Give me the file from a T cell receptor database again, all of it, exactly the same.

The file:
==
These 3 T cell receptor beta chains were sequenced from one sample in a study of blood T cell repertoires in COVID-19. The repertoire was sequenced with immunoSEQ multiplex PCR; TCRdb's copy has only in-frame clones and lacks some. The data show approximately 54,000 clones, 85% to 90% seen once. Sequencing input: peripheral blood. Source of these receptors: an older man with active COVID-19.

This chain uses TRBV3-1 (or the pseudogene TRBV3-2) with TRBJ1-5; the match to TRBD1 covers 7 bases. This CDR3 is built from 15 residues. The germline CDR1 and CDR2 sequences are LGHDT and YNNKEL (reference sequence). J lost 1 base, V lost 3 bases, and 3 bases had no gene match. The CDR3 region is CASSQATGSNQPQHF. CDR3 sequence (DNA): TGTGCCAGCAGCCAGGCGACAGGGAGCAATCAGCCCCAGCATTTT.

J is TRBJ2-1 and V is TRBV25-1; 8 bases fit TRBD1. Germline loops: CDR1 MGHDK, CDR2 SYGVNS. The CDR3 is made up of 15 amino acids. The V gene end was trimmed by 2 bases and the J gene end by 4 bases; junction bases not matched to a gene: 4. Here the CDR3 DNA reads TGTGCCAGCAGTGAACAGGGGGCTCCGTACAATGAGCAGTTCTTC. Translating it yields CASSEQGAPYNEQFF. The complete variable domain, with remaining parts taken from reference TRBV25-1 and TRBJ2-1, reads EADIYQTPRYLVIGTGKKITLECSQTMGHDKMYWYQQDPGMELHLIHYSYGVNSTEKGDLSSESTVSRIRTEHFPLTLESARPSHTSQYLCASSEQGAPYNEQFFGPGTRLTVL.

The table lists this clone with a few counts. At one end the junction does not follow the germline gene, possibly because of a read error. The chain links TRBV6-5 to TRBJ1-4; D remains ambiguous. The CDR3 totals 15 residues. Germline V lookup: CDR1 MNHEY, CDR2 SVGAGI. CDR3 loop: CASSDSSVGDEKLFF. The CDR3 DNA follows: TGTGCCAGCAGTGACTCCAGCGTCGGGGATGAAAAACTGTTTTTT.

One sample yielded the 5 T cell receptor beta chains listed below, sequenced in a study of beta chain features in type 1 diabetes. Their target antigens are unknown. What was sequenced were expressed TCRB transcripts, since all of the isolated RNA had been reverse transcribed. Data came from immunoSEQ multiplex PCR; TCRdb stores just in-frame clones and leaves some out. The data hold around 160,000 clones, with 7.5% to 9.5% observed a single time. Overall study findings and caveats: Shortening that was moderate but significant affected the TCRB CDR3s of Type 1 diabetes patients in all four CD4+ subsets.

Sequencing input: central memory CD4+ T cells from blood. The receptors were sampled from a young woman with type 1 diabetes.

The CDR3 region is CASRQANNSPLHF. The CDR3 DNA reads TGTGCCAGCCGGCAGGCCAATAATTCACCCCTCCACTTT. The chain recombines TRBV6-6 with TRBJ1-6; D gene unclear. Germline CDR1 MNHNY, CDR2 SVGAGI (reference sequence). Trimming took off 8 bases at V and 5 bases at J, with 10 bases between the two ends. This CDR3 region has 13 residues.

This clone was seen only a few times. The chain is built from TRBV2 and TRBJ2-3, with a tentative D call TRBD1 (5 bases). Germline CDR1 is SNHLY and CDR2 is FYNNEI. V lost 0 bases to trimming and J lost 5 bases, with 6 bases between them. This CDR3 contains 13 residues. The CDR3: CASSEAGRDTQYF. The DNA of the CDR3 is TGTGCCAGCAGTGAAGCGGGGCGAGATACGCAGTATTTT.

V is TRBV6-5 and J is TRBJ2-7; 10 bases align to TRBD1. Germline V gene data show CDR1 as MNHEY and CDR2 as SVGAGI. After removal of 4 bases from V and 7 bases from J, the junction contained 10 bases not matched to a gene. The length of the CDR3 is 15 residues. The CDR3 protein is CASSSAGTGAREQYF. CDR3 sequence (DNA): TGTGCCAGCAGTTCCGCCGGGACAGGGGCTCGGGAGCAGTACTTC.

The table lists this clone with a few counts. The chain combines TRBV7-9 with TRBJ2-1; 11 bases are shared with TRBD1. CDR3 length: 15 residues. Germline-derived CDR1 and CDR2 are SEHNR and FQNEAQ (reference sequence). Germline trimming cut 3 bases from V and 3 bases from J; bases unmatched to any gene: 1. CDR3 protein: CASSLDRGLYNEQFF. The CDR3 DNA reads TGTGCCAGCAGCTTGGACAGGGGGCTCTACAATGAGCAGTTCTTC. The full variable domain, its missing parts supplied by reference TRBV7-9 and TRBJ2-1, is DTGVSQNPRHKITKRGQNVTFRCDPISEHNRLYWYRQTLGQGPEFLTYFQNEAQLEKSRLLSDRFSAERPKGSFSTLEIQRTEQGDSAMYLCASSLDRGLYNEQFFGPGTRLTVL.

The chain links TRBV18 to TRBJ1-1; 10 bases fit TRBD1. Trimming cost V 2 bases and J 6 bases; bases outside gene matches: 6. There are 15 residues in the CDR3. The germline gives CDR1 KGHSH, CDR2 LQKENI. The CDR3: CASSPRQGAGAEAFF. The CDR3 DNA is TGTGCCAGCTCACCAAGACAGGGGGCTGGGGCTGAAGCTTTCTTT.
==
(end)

These 3 T cell receptor beta chains were sequenced from one sample in a study of blood T cell repertoires in COVID-19. The repertoire was sequenced with immunoSEQ multiplex PCR; TCRdb's copy has only in-frame clones and lacks some. The data show approximately 54,000 clones, 85% to 90% seen once. Sequencing input: peripheral blood. Source of these receptors: an older man with active COVID-19.

This chain uses TRBV3-1 (or the pseudogene TRBV3-2) with TRBJ1-5; the match to TRBD1 covers 7 bases. This CDR3 is built from 15 residues. The germline CDR1 and CDR2 sequences are LGHDT and YNNKEL (reference sequence). J lost 1 base, V lost 3 bases, and 3 bases had no gene match. The CDR3 region is CASSQATGSNQPQHF. CDR3 sequence (DNA): TGTGCCAGCAGCCAGGCGACAGGGAGCAATCAGCCCCAGCATTTT.

J is TRBJ2-1 and V is TRBV25-1; 8 bases fit TRBD1. Germline loops: CDR1 MGHDK, CDR2 SYGVNS. The CDR3 is made up of 15 amino acids. The V gene end was trimmed by 2 bases and the J gene end by 4 bases; junction bases not matched to a gene: 4. Here the CDR3 DNA reads TGTGCCAGCAGTGAACAGGGGGCTCCGTACAATGAGCAGTTCTTC. Translating it yields CASSEQGAPYNEQFF. The complete variable domain, with remaining parts taken from reference TRBV25-1 and TRBJ2-1, reads EADIYQTPRYLVIGTGKKITLECSQTMGHDKMYWYQQDPGMELHLIHYSYGVNSTEKGDLSSESTVSRIRTEHFPLTLESARPSHTSQYLCASSEQGAPYNEQFFGPGTRLTVL.

The table lists this clone with a few counts. At one end the junction does not follow the germline gene, possibly because of a read error. The chain links TRBV6-5 to TRBJ1-4; D remains ambiguous. The CDR3 totals 15 residues. Germline V lookup: CDR1 MNHEY, CDR2 SVGAGI. CDR3 loop: CASSDSSVGDEKLFF. The CDR3 DNA follows: TGTGCCAGCAGTGACTCCAGCGTCGGGGATGAAAAACTGTTTTTT.

One sample yielded the 5 T cell receptor beta chains listed below, sequenced in a study of beta chain features in type 1 diabetes. Their target antigens are unknown. What was sequenced were expressed TCRB transcripts, since all of the isolated RNA had been reverse transcribed. Data came from immunoSEQ multiplex PCR; TCRdb stores just in-frame clones and leaves some out. The data hold around 160,000 clones, with 7.5% to 9.5% observed a single time. Overall study findings and caveats: Shortening that was moderate but significant affected the TCRB CDR3s of Type 1 diabetes patients in all four CD4+ subsets.

Sequencing input: central memory CD4+ T cells from blood. The receptors were sampled from a young woman with type 1 diabetes.

The CDR3 region is CASRQANNSPLHF. The CDR3 DNA reads TGTGCCAGCCGGCAGGCCAATAATTCACCCCTCCACTTT. The chain recombines TRBV6-6 with TRBJ1-6; D gene unclear. Germline CDR1 MNHNY, CDR2 SVGAGI (reference sequence). Trimming took off 8 bases at V and 5 bases at J, with 10 bases between the two ends. This CDR3 region has 13 residues.

This clone was seen only a few times. The chain is built from TRBV2 and TRBJ2-3, with a tentative D call TRBD1 (5 bases). Germline CDR1 is SNHLY and CDR2 is FYNNEI. V lost 0 bases to trimming and J lost 5 bases, with 6 bases between them. This CDR3 contains 13 residues. The CDR3: CASSEAGRDTQYF. The DNA of the CDR3 is TGTGCCAGCAGTGAAGCGGGGCGAGATACGCAGTATTTT.

V is TRBV6-5 and J is TRBJ2-7; 10 bases align to TRBD1. Germline V gene data show CDR1 as MNHEY and CDR2 as SVGAGI. After removal of 4 bases from V and 7 bases from J, the junction contained 10 bases not matched to a gene. The length of the CDR3 is 15 residues. The CDR3 protein is CASSSAGTGAREQYF. CDR3 sequence (DNA): TGTGCCAGCAGTTCCGCCGGGACAGGGGCTCGGGAGCAGTACTTC.

The table lists this clone with a few counts. The chain combines TRBV7-9 with TRBJ2-1; 11 bases are shared with TRBD1. CDR3 length: 15 residues. Germline-derived CDR1 and CDR2 are SEHNR and FQNEAQ (reference sequence). Germline trimming cut 3 bases from V and 3 bases from J; bases unmatched to any gene: 1. CDR3 protein: CASSLDRGLYNEQFF. The CDR3 DNA reads TGTGCCAGCAGCTTGGACAGGGGGCTCTACAATGAGCAGTTCTTC. The full variable domain, its missing parts supplied by reference TRBV7-9 and TRBJ2-1, is DTGVSQNPRHKITKRGQNVTFRCDPISEHNRLYWYRQTLGQGPEFLTYFQNEAQLEKSRLLSDRFSAERPKGSFSTLEIQRTEQGDSAMYLCASSLDRGLYNEQFFGPGTRLTVL.

The chain links TRBV18 to TRBJ1-1; 10 bases fit TRBD1. Trimming cost V 2 bases and J 6 bases; bases outside gene matches: 6. There are 15 residues in the CDR3. The germline gives CDR1 KGHSH, CDR2 LQKENI. The CDR3: CASSPRQGAGAEAFF. The CDR3 DNA is TGTGCCAGCTCACCAAGACAGGGGGCTGGGGCTGAAGCTTTCTTT.